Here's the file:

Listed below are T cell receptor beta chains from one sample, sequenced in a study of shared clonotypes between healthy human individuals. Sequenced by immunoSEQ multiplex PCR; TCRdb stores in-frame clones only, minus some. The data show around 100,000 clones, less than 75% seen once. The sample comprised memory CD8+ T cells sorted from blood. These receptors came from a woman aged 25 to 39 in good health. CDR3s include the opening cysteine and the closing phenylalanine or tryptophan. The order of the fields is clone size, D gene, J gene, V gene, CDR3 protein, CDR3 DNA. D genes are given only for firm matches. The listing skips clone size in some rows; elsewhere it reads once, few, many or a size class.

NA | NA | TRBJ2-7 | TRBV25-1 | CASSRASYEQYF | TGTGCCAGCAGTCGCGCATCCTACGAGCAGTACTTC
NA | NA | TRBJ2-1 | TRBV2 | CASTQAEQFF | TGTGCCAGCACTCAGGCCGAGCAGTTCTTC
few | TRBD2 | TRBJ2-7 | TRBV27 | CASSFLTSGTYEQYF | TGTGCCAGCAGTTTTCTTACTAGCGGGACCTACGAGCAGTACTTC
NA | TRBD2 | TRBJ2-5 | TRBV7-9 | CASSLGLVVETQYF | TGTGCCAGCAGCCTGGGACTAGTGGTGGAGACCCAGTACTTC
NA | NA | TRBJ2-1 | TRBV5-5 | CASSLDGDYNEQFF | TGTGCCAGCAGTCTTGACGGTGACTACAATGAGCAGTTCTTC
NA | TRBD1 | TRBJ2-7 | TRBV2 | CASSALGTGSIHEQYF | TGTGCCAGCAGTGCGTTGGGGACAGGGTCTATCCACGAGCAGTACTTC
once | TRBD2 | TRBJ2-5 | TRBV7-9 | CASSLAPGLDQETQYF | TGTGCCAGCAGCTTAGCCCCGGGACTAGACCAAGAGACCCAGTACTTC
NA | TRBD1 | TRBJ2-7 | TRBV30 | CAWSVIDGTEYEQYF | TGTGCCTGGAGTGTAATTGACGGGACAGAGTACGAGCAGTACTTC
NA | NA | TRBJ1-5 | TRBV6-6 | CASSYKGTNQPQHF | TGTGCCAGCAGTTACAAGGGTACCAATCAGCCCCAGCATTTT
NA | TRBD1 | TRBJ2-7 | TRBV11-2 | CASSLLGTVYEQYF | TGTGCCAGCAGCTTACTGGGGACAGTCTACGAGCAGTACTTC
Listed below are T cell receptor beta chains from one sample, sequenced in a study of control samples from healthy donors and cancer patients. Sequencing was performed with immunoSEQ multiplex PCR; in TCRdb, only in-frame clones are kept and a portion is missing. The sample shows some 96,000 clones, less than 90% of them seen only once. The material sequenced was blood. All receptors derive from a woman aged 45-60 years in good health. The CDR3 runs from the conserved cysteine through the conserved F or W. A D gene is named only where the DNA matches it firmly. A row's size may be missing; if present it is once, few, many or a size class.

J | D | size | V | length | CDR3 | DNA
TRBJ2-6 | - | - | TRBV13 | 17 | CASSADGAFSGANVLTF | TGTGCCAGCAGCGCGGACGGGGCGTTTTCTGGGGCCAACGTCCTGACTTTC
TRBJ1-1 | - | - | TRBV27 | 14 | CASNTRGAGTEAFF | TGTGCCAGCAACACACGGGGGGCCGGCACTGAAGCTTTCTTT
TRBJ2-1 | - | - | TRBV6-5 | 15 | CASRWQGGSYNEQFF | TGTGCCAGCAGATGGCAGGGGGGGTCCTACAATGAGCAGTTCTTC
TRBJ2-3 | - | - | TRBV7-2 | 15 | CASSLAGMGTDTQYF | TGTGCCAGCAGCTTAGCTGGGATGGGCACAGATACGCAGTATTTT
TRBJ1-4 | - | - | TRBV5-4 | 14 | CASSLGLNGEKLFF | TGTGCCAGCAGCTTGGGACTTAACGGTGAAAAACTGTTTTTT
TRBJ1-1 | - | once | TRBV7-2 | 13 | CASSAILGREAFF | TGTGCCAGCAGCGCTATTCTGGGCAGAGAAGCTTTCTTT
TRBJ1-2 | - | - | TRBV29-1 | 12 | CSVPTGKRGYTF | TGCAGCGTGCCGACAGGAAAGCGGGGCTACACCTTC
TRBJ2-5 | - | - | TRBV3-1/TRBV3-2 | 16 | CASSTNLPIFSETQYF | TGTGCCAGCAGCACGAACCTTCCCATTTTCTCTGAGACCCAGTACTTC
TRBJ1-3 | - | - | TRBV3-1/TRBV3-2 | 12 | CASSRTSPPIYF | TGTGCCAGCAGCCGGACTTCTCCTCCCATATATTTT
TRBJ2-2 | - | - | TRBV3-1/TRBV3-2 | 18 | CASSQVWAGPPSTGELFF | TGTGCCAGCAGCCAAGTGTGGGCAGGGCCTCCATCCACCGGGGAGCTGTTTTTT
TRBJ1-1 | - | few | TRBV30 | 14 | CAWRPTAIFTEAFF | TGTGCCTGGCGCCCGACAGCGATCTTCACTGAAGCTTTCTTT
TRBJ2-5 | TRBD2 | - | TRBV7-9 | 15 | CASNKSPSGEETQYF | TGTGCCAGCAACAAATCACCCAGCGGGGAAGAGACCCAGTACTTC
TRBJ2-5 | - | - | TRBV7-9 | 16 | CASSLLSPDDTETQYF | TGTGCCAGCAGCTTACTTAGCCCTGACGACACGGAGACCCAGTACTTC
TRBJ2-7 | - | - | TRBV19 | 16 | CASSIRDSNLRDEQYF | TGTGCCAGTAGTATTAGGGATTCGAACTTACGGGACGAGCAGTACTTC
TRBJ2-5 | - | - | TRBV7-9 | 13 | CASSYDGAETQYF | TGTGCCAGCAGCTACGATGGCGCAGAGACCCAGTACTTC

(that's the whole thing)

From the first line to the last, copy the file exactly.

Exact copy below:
Listed below are T cell receptor beta chains from one sample, sequenced in a study of shared clonotypes between healthy human individuals. Sequenced by immunoSEQ multiplex PCR; TCRdb stores in-frame clones only, minus some. The data show around 100,000 clones, less than 75% seen once. The sample comprised memory CD8+ T cells sorted from blood. These receptors came from a woman aged 25 to 39 in good health. CDR3s include the opening cysteine and the closing phenylalanine or tryptophan. The order of the fields is clone size, D gene, J gene, V gene, CDR3 protein, CDR3 DNA. D genes are given only for firm matches. The listing skips clone size in some rows; elsewhere it reads once, few, many or a size class.

NA | NA | TRBJ2-7 | TRBV25-1 | CASSRASYEQYF | TGTGCCAGCAGTCGCGCATCCTACGAGCAGTACTTC
NA | NA | TRBJ2-1 | TRBV2 | CASTQAEQFF | TGTGCCAGCACTCAGGCCGAGCAGTTCTTC
few | TRBD2 | TRBJ2-7 | TRBV27 | CASSFLTSGTYEQYF | TGTGCCAGCAGTTTTCTTACTAGCGGGACCTACGAGCAGTACTTC
NA | TRBD2 | TRBJ2-5 | TRBV7-9 | CASSLGLVVETQYF | TGTGCCAGCAGCCTGGGACTAGTGGTGGAGACCCAGTACTTC
NA | NA | TRBJ2-1 | TRBV5-5 | CASSLDGDYNEQFF | TGTGCCAGCAGTCTTGACGGTGACTACAATGAGCAGTTCTTC
NA | TRBD1 | TRBJ2-7 | TRBV2 | CASSALGTGSIHEQYF | TGTGCCAGCAGTGCGTTGGGGACAGGGTCTATCCACGAGCAGTACTTC
once | TRBD2 | TRBJ2-5 | TRBV7-9 | CASSLAPGLDQETQYF | TGTGCCAGCAGCTTAGCCCCGGGACTAGACCAAGAGACCCAGTACTTC
NA | TRBD1 | TRBJ2-7 | TRBV30 | CAWSVIDGTEYEQYF | TGTGCCTGGAGTGTAATTGACGGGACAGAGTACGAGCAGTACTTC
NA | NA | TRBJ1-5 | TRBV6-6 | CASSYKGTNQPQHF | TGTGCCAGCAGTTACAAGGGTACCAATCAGCCCCAGCATTTT
NA | TRBD1 | TRBJ2-7 | TRBV11-2 | CASSLLGTVYEQYF | TGTGCCAGCAGCTTACTGGGGACAGTCTACGAGCAGTACTTC
Listed below are T cell receptor beta chains from one sample, sequenced in a study of control samples from healthy donors and cancer patients. Sequencing was performed with immunoSEQ multiplex PCR; in TCRdb, only in-frame clones are kept and a portion is missing. The sample shows some 96,000 clones, less than 90% of them seen only once. The material sequenced was blood. All receptors derive from a woman aged 45-60 years in good health. The CDR3 runs from the conserved cysteine through the conserved F or W. A D gene is named only where the DNA matches it firmly. A row's size may be missing; if present it is once, few, many or a size class.

J | D | size | V | length | CDR3 | DNA
TRBJ2-6 | - | - | TRBV13 | 17 | CASSADGAFSGANVLTF | TGTGCCAGCAGCGCGGACGGGGCGTTTTCTGGGGCCAACGTCCTGACTTTC
TRBJ1-1 | - | - | TRBV27 | 14 | CASNTRGAGTEAFF | TGTGCCAGCAACACACGGGGGGCCGGCACTGAAGCTTTCTTT
TRBJ2-1 | - | - | TRBV6-5 | 15 | CASRWQGGSYNEQFF | TGTGCCAGCAGATGGCAGGGGGGGTCCTACAATGAGCAGTTCTTC
TRBJ2-3 | - | - | TRBV7-2 | 15 | CASSLAGMGTDTQYF | TGTGCCAGCAGCTTAGCTGGGATGGGCACAGATACGCAGTATTTT
TRBJ1-4 | - | - | TRBV5-4 | 14 | CASSLGLNGEKLFF | TGTGCCAGCAGCTTGGGACTTAACGGTGAAAAACTGTTTTTT
TRBJ1-1 | - | once | TRBV7-2 | 13 | CASSAILGREAFF | TGTGCCAGCAGCGCTATTCTGGGCAGAGAAGCTTTCTTT
TRBJ1-2 | - | - | TRBV29-1 | 12 | CSVPTGKRGYTF | TGCAGCGTGCCGACAGGAAAGCGGGGCTACACCTTC
TRBJ2-5 | - | - | TRBV3-1/TRBV3-2 | 16 | CASSTNLPIFSETQYF | TGTGCCAGCAGCACGAACCTTCCCATTTTCTCTGAGACCCAGTACTTC
TRBJ1-3 | - | - | TRBV3-1/TRBV3-2 | 12 | CASSRTSPPIYF | TGTGCCAGCAGCCGGACTTCTCCTCCCATATATTTT
TRBJ2-2 | - | - | TRBV3-1/TRBV3-2 | 18 | CASSQVWAGPPSTGELFF | TGTGCCAGCAGCCAAGTGTGGGCAGGGCCTCCATCCACCGGGGAGCTGTTTTTT
TRBJ1-1 | - | few | TRBV30 | 14 | CAWRPTAIFTEAFF | TGTGCCTGGCGCCCGACAGCGATCTTCACTGAAGCTTTCTTT
TRBJ2-5 | TRBD2 | - | TRBV7-9 | 15 | CASNKSPSGEETQYF | TGTGCCAGCAACAAATCACCCAGCGGGGAAGAGACCCAGTACTTC
TRBJ2-5 | - | - | TRBV7-9 | 16 | CASSLLSPDDTETQYF | TGTGCCAGCAGCTTACTTAGCCCTGACGACACGGAGACCCAGTACTTC
TRBJ2-7 | - | - | TRBV19 | 16 | CASSIRDSNLRDEQYF | TGTGCCAGTAGTATTAGGGATTCGAACTTACGGGACGAGCAGTACTTC
TRBJ2-5 | - | - | TRBV7-9 | 13 | CASSYDGAETQYF | TGTGCCAGCAGCTACGATGGCGCAGAGACCCAGTACTTC